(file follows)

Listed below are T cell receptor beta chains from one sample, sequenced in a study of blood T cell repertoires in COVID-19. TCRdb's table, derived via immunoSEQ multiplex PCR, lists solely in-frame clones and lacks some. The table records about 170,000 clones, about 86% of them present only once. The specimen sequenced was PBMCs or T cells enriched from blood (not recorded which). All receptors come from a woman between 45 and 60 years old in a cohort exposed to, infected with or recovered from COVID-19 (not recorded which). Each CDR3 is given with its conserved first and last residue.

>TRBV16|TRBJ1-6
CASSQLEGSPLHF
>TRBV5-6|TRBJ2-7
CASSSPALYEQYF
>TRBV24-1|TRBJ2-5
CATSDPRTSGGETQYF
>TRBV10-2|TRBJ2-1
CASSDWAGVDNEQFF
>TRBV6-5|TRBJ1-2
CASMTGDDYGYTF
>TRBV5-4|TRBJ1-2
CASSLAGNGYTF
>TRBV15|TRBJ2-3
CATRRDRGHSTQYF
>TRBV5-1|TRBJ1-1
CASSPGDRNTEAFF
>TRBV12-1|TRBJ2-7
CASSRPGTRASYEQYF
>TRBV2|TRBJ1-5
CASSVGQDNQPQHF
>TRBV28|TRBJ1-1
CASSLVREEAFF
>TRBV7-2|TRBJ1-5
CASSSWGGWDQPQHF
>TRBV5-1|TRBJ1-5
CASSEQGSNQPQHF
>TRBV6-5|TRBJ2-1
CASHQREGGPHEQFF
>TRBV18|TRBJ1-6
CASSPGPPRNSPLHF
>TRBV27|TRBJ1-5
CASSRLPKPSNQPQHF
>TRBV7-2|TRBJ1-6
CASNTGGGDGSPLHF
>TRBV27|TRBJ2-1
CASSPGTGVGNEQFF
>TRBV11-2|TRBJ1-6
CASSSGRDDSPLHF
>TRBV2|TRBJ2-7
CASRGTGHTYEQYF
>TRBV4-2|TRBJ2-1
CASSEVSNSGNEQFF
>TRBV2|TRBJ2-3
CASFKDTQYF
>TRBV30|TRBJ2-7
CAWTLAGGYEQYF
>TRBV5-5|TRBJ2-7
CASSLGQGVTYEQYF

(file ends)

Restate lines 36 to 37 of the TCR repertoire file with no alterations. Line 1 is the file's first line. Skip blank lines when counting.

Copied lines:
>TRBV27|TRBJ2-1
CASSPGTGVGNEQFF